I like to incorporate a theme into my 30 days, but it’s often a retroactive theme I figure out while composing my day-30 blog post. I can’t wait to find out what I’m theming this time. I’m keeping track of how many different bikes I ride, but I’m not going out of my way to ride everything I have access to. Even so, I’m up to seven different rigs…but I’m not convinced that will be my eventual motif. I feel I’d be met with many challengers if I tried to declare myself 30 Days of Biking’s Biggest Fan (but I am! I am!), but I do hold the title of 30 Days of Biking 2014’s First Pledge so I might have to do something bigger and better than ever before to properly commemorate this round.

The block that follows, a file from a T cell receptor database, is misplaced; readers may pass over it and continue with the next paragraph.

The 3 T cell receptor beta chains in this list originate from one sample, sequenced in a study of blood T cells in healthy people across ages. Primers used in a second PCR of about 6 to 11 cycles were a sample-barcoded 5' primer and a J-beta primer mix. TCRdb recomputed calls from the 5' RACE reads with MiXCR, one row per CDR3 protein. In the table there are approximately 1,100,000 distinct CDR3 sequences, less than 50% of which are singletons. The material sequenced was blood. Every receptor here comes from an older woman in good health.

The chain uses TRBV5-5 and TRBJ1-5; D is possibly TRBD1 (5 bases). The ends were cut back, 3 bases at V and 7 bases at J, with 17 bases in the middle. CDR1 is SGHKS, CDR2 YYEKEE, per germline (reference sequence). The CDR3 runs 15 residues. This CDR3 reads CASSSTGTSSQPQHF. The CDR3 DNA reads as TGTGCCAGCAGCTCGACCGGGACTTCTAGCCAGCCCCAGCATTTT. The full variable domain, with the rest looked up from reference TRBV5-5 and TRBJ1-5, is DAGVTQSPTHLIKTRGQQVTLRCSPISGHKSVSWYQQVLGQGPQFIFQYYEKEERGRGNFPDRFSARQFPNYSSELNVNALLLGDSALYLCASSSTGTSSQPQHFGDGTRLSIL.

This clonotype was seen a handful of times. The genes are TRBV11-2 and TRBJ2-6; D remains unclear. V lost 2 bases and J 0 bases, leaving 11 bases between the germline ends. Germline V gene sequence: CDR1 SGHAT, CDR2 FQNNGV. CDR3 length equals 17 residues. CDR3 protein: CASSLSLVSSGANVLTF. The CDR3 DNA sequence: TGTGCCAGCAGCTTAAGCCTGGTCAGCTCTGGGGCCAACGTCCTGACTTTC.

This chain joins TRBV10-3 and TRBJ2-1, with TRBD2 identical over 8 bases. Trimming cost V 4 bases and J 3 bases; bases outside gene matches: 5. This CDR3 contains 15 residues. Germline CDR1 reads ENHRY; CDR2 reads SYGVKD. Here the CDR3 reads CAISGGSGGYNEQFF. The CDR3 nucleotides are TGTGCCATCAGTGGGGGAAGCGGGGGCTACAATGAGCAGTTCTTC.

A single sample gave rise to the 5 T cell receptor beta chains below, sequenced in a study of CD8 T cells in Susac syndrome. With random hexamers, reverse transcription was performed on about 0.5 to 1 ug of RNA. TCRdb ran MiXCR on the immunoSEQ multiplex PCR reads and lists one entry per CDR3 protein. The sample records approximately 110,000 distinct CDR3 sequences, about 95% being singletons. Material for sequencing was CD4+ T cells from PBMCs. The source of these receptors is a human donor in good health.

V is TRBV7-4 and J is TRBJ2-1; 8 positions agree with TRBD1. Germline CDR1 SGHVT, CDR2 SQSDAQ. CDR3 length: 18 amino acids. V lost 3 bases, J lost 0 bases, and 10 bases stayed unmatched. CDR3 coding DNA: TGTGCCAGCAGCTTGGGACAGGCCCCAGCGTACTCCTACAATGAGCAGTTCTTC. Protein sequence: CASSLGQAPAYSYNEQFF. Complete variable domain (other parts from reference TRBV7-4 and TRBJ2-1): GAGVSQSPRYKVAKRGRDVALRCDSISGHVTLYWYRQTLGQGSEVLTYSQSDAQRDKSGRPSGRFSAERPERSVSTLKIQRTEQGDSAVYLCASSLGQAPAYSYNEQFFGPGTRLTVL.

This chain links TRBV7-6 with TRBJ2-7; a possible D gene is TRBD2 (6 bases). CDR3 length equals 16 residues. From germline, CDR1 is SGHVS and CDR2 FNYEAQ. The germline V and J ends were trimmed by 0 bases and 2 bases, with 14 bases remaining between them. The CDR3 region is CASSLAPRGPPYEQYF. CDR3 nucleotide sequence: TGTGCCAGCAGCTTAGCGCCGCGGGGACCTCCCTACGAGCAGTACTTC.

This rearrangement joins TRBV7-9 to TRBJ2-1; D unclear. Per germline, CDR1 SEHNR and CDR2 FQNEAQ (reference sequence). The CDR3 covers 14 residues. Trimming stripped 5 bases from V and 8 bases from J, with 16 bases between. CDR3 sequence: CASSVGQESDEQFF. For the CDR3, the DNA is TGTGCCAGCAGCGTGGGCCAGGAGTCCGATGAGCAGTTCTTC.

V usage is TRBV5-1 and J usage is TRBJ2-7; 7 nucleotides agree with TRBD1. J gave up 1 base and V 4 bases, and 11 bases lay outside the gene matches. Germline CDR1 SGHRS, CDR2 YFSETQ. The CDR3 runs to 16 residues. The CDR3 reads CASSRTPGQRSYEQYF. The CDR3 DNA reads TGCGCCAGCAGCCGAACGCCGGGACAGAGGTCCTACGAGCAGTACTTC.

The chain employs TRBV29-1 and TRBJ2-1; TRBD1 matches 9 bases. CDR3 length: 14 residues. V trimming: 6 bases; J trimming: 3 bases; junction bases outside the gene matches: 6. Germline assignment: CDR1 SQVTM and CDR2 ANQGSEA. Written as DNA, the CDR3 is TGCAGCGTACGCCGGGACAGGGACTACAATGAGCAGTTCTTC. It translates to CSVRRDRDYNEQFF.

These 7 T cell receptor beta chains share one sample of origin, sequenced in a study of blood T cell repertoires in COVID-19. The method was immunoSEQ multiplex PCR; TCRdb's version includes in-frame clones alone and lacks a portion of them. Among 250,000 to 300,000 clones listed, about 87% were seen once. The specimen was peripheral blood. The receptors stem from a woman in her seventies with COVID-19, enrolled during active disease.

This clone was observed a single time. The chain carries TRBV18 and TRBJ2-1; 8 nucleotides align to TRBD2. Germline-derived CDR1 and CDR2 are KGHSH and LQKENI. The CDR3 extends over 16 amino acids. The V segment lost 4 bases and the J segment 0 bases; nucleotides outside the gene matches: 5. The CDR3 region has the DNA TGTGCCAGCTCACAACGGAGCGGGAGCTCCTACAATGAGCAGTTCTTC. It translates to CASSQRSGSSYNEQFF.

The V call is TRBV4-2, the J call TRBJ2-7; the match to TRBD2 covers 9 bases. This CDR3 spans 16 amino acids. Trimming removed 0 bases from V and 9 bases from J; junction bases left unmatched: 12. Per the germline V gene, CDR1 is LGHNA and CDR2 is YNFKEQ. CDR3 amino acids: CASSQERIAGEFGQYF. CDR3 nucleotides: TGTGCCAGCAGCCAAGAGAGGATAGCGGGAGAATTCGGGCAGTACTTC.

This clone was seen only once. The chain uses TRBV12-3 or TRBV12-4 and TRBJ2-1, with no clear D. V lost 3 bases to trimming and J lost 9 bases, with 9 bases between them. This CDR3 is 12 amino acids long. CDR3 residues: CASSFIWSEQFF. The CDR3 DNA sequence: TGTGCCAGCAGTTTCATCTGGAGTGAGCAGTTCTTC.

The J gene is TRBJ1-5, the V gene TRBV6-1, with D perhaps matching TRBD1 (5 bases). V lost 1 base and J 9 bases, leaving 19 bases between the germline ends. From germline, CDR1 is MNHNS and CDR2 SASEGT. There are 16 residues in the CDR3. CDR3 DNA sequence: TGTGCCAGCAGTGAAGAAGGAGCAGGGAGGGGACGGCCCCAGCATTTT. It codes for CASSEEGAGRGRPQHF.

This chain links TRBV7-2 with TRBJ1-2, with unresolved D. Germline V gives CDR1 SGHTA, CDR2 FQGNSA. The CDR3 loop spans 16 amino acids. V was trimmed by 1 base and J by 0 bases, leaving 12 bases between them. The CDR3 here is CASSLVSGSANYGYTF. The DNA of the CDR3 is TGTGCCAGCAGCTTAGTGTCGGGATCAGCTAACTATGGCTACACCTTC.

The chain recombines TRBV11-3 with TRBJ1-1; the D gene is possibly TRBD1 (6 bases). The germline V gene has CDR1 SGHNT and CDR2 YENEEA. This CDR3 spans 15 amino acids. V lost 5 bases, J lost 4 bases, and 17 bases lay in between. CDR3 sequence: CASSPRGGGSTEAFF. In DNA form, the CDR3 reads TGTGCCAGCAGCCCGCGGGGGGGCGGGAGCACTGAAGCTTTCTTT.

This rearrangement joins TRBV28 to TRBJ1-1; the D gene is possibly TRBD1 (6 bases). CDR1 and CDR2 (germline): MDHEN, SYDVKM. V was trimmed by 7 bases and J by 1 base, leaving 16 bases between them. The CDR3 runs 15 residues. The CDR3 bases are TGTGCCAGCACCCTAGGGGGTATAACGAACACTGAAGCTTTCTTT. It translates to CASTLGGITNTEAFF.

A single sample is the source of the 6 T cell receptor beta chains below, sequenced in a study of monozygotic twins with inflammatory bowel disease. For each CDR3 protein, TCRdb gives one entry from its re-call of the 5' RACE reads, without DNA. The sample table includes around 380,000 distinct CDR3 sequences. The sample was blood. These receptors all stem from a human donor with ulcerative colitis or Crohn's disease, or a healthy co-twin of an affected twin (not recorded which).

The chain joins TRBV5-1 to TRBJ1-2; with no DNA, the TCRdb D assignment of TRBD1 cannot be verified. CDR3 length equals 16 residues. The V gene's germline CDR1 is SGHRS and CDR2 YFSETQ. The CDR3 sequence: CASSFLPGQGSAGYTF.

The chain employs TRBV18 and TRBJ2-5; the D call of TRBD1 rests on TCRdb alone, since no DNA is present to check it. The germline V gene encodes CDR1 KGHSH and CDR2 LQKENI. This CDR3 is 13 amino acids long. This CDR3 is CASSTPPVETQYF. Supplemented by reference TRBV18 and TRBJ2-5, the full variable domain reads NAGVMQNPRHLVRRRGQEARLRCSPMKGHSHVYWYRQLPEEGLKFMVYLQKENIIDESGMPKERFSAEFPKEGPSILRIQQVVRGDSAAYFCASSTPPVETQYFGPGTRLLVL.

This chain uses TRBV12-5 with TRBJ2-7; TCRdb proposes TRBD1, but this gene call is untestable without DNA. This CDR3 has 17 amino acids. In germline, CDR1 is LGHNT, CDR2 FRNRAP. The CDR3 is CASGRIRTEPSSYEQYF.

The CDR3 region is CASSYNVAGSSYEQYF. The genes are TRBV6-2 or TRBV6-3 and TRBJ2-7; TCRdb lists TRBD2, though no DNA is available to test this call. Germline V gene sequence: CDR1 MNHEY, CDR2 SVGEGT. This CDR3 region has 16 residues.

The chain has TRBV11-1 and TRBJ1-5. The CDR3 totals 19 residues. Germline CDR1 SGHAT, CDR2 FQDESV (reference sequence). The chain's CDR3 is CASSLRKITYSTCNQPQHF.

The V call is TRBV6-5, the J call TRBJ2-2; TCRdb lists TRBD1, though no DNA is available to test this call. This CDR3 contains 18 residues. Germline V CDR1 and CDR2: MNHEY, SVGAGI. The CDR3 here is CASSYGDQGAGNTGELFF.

I hope you’re having as much with the challenge as I. And remember, those 11:59 p.m. pajama rides do count and do matter and are part of what makes 30 Days of Biking so special.

Madi Carlson is a family biking advocate in Seattle, WA. She leads monthly Kidical Mass family rides and Critical Lass ladies social rides. Some people call her @familyride, but mostly she’s known as “that lady on the big pink bike”.

But back to today!

My main errand for the day was to route test for Saturday’s 30 Days of Biking – First Weekend Seattle Ride. Our start point at the base of the Wallingford Steps (right across the street from Gas Works Park) was a mess! And so so loud…there must have been a guy with a jackhammer down the hole. But the metal plate holder I pantomimed “Will this still be here on Saturday?” shook his head no, so I think we’re cool.